Suffolk police could turn to drones to cut helicopter costs
- Credit: PA
Suffolk police could use unmanned drones as an alternative to the expensive helicopter that is due to be moved from Wattisham Airfield in two years’ time.
The proposal has been made by Police and Crime Commissioner Tim Passmore in a bid to cut costs.
The helicopter is provided by the National Police Air Service (NPAS) and currently covers Suffolk and Norfolk from its Wattisham base.
However the costs to the police are high – Suffolk has to pay £800,000 a year for 250 hours of flights while Norfolk pays £360,000 for the same amount of time.
Mr Passmore told members of Suffolk County Council that he was seeking a reduction in this cost because it was such a drain on resources.
He said: “If we could save £400,000 we could take on another eight police officers. We have to ask which is the best value for money?”
After the meeting Mr Passmore said the police would be looking into the possibility of using more fixed-wing flights or using drones as an alternative to buying expensive time in police helicopters.
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Because the decision on whether to buy air services is considered “operational”, it is an issue for the chief constable – but Mr Passmore said they were in agreement
Mr Passmore said: “The fact is the amount we are being asked to pay NPAS is unacceptable, I have discussed this with Gareth (Wilson – Acting Chief Constable) and he understands the position.
“We have to look at getting a better deal for Suffolk. Whether that is with fixed-wing aircraft, using a drone for some surveillance work – or boosting the dog unit to help with searches. This cannot continue.”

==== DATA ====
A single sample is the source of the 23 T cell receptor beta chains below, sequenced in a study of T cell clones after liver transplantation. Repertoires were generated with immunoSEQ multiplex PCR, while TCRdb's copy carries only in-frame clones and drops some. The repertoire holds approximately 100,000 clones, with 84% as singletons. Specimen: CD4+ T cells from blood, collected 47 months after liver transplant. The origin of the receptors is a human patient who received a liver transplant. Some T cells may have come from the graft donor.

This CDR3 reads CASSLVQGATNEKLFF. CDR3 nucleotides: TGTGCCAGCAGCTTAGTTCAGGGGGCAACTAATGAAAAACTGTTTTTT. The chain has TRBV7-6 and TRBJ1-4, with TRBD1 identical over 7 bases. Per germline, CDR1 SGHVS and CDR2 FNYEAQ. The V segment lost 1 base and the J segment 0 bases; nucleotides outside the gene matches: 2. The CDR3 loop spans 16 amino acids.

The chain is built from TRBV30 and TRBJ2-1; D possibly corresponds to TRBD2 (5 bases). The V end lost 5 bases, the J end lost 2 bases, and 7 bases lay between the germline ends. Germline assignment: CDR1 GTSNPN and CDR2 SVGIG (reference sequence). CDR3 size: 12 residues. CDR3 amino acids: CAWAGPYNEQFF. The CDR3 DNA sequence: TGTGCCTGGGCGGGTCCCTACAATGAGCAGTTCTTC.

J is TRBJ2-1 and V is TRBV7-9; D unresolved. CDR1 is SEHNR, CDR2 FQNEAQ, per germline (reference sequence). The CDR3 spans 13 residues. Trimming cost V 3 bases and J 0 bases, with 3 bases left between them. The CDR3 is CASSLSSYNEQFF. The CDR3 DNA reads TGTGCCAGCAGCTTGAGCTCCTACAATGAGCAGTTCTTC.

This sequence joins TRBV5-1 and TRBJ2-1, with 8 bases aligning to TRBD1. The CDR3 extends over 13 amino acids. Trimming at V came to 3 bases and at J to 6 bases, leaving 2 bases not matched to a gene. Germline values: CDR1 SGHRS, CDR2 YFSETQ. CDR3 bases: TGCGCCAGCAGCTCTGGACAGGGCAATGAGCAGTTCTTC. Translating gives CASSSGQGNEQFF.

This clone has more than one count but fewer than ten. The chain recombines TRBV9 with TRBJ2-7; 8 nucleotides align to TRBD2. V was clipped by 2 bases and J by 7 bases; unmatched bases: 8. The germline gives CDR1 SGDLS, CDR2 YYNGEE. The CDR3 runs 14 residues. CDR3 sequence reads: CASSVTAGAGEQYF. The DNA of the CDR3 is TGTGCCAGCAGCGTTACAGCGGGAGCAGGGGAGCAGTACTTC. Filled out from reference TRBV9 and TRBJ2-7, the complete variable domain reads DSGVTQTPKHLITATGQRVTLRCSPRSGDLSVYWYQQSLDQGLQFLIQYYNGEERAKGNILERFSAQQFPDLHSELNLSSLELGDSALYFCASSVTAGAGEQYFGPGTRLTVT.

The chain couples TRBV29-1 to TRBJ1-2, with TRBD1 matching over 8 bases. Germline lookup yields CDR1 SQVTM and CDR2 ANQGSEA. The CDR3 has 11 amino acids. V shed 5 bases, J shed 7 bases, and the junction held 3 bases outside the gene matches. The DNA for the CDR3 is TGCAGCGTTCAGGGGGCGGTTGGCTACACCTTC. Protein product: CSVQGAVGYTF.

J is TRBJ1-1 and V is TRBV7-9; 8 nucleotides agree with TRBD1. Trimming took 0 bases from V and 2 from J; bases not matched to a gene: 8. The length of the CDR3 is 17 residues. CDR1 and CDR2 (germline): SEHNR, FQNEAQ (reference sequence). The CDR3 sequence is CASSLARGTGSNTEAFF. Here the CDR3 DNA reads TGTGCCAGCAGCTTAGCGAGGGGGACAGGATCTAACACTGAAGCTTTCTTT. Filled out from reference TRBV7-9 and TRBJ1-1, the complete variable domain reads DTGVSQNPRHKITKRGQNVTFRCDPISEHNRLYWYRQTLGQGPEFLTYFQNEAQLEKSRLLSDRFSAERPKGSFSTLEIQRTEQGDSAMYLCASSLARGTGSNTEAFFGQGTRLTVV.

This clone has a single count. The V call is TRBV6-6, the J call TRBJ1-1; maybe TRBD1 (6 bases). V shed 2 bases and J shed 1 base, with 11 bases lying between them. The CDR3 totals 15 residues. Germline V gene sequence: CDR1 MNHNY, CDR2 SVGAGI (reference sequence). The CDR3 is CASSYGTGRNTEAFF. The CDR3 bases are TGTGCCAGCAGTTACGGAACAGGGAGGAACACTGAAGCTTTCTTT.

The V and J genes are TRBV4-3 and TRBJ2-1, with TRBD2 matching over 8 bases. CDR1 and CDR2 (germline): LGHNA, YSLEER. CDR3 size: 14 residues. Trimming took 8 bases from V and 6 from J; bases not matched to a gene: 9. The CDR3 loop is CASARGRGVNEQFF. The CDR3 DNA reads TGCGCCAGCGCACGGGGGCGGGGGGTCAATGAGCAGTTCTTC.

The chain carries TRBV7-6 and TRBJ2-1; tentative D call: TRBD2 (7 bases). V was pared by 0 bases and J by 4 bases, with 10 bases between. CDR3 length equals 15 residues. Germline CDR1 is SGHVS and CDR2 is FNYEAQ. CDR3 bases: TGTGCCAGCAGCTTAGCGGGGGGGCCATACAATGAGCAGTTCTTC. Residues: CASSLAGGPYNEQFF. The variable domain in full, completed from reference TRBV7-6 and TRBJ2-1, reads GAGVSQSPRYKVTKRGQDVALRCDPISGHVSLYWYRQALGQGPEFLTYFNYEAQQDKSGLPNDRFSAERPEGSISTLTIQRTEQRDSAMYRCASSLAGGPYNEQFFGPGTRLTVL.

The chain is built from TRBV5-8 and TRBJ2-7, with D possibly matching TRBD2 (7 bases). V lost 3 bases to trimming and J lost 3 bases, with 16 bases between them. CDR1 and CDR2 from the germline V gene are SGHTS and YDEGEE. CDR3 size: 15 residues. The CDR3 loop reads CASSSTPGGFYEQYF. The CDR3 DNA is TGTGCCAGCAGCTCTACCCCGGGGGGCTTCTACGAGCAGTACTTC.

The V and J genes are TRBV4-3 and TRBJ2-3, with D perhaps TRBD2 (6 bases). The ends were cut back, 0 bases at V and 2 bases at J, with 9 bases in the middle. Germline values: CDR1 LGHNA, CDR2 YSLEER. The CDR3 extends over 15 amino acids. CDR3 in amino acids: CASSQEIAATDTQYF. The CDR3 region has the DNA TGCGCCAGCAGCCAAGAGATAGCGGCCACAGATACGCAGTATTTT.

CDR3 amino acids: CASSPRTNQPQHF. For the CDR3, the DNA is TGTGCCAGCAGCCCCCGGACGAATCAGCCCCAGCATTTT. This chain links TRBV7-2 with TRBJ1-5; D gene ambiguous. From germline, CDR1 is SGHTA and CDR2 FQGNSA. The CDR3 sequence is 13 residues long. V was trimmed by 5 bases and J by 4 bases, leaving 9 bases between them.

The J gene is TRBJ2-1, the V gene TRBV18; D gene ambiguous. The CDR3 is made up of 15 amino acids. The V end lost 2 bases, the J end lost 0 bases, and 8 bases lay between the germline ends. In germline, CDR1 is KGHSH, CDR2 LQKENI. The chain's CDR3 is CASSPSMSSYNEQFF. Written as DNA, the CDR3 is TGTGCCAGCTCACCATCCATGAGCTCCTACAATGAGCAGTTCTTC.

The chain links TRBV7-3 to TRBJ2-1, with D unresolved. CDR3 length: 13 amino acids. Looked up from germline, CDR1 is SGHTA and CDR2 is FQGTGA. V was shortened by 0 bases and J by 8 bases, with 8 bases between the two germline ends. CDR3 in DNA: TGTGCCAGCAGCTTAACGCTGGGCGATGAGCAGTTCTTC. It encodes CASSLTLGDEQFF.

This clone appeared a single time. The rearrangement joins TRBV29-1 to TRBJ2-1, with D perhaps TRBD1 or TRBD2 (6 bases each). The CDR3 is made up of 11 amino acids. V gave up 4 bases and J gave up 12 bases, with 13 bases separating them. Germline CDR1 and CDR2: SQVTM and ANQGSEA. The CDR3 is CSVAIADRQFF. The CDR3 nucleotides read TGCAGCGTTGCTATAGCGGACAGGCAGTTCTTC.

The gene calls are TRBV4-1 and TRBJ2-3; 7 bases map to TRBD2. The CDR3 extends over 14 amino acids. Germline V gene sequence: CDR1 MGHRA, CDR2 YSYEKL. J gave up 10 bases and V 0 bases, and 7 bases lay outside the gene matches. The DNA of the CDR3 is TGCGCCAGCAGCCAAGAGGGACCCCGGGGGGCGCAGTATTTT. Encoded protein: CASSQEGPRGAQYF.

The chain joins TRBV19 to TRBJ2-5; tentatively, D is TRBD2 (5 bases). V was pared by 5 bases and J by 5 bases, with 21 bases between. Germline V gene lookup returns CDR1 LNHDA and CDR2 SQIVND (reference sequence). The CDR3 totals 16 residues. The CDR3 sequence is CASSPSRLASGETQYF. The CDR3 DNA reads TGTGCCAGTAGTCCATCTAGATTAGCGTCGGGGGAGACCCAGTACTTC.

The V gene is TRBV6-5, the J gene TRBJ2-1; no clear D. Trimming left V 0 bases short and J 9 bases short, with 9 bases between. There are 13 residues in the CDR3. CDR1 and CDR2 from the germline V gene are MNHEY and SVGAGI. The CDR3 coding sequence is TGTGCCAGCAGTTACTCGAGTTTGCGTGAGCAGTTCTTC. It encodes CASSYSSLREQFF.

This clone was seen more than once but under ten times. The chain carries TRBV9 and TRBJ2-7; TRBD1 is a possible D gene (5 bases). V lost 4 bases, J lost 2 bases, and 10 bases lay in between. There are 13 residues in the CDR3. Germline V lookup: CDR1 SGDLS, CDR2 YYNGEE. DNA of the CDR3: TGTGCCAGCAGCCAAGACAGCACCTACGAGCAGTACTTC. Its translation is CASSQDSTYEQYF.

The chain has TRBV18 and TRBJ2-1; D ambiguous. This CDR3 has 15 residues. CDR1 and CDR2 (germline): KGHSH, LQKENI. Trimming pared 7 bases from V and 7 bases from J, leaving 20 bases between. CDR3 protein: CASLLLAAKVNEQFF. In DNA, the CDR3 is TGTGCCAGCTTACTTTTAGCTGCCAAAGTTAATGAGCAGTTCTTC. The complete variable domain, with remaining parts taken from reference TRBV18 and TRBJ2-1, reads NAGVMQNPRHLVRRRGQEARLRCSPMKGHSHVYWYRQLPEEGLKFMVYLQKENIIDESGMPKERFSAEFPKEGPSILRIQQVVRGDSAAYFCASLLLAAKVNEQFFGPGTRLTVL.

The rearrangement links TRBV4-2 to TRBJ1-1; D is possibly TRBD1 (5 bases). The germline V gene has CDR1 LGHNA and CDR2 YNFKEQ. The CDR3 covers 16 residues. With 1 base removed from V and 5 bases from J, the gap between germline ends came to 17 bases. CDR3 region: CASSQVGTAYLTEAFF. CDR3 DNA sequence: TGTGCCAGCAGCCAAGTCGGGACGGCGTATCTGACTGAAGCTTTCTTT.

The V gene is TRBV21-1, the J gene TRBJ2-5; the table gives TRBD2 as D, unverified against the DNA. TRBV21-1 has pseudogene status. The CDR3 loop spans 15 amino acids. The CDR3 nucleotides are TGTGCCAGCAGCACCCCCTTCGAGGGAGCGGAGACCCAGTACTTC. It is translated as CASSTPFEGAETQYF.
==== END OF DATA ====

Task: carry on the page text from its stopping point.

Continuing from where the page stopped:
Mr Passmore said he would like to see the Government looking into the possibility of all the county’s blue light services sharing a single helicopter.
Once the NPAS leaves Wattisham in 2017 the nearest helicopter will be based at Boreham, near Chelmsford, and it will take at least 20 minutes longer to reach incidents in Suffolk.
The county will also be served by fixed-wing aircraft based at East Midlands Airport at Castle Donington in Derbyshire.
Police forces in other parts of the country have already tested unmanned drones for surveillance work – Sussex police used one near Gatwick Airport during a three-month trial last year.
However, so far none have replaced the work of a police helicopter.
Commercially-available drones have a much more limited range than a traditional helicopter, although they could be useful in surveillance and in searching restricted areas.